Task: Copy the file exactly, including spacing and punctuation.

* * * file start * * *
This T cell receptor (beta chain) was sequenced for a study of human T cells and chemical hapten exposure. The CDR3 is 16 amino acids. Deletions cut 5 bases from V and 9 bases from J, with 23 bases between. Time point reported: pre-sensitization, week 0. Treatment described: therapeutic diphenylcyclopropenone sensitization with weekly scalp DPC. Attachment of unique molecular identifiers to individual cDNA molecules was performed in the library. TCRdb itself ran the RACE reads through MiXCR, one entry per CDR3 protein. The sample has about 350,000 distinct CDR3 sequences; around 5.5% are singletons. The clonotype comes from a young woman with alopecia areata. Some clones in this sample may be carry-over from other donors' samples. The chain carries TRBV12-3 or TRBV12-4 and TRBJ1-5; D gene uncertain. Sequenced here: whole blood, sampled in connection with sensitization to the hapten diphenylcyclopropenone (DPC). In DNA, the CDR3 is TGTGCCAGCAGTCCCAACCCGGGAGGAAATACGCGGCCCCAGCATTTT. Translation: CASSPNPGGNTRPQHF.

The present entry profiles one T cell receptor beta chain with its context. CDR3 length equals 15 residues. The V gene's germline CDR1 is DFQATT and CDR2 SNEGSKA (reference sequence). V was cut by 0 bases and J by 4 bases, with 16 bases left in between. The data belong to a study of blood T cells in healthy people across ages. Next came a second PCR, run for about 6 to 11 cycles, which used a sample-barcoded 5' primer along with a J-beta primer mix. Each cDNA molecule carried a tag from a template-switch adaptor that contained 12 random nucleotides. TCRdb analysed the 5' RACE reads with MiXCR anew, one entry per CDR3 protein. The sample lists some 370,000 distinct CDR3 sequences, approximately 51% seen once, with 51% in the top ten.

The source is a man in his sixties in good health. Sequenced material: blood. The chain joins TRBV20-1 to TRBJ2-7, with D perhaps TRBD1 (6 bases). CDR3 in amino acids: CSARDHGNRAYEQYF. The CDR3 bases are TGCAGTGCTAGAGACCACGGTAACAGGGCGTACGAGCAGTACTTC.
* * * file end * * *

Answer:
This T cell receptor (beta chain) was sequenced for a study of human T cells and chemical hapten exposure. The CDR3 is 16 amino acids. Deletions cut 5 bases from V and 9 bases from J, with 23 bases between. Time point reported: pre-sensitization, week 0. Treatment described: therapeutic diphenylcyclopropenone sensitization with weekly scalp DPC. Attachment of unique molecular identifiers to individual cDNA molecules was performed in the library. TCRdb itself ran the RACE reads through MiXCR, one entry per CDR3 protein. The sample has about 350,000 distinct CDR3 sequences; around 5.5% are singletons. The clonotype comes from a young woman with alopecia areata. Some clones in this sample may be carry-over from other donors' samples. The chain carries TRBV12-3 or TRBV12-4 and TRBJ1-5; D gene uncertain. Sequenced here: whole blood, sampled in connection with sensitization to the hapten diphenylcyclopropenone (DPC). In DNA, the CDR3 is TGTGCCAGCAGTCCCAACCCGGGAGGAAATACGCGGCCCCAGCATTTT. Translation: CASSPNPGGNTRPQHF.

The present entry profiles one T cell receptor beta chain with its context. CDR3 length equals 15 residues. The V gene's germline CDR1 is DFQATT and CDR2 SNEGSKA (reference sequence). V was cut by 0 bases and J by 4 bases, with 16 bases left in between. The data belong to a study of blood T cells in healthy people across ages. Next came a second PCR, run for about 6 to 11 cycles, which used a sample-barcoded 5' primer along with a J-beta primer mix. Each cDNA molecule carried a tag from a template-switch adaptor that contained 12 random nucleotides. TCRdb analysed the 5' RACE reads with MiXCR anew, one entry per CDR3 protein. The sample lists some 370,000 distinct CDR3 sequences, approximately 51% seen once, with 51% in the top ten.

The source is a man in his sixties in good health. Sequenced material: blood. The chain joins TRBV20-1 to TRBJ2-7, with D perhaps TRBD1 (6 bases). CDR3 in amino acids: CSARDHGNRAYEQYF. The CDR3 bases are TGCAGTGCTAGAGACCACGGTAACAGGGCGTACGAGCAGTACTTC.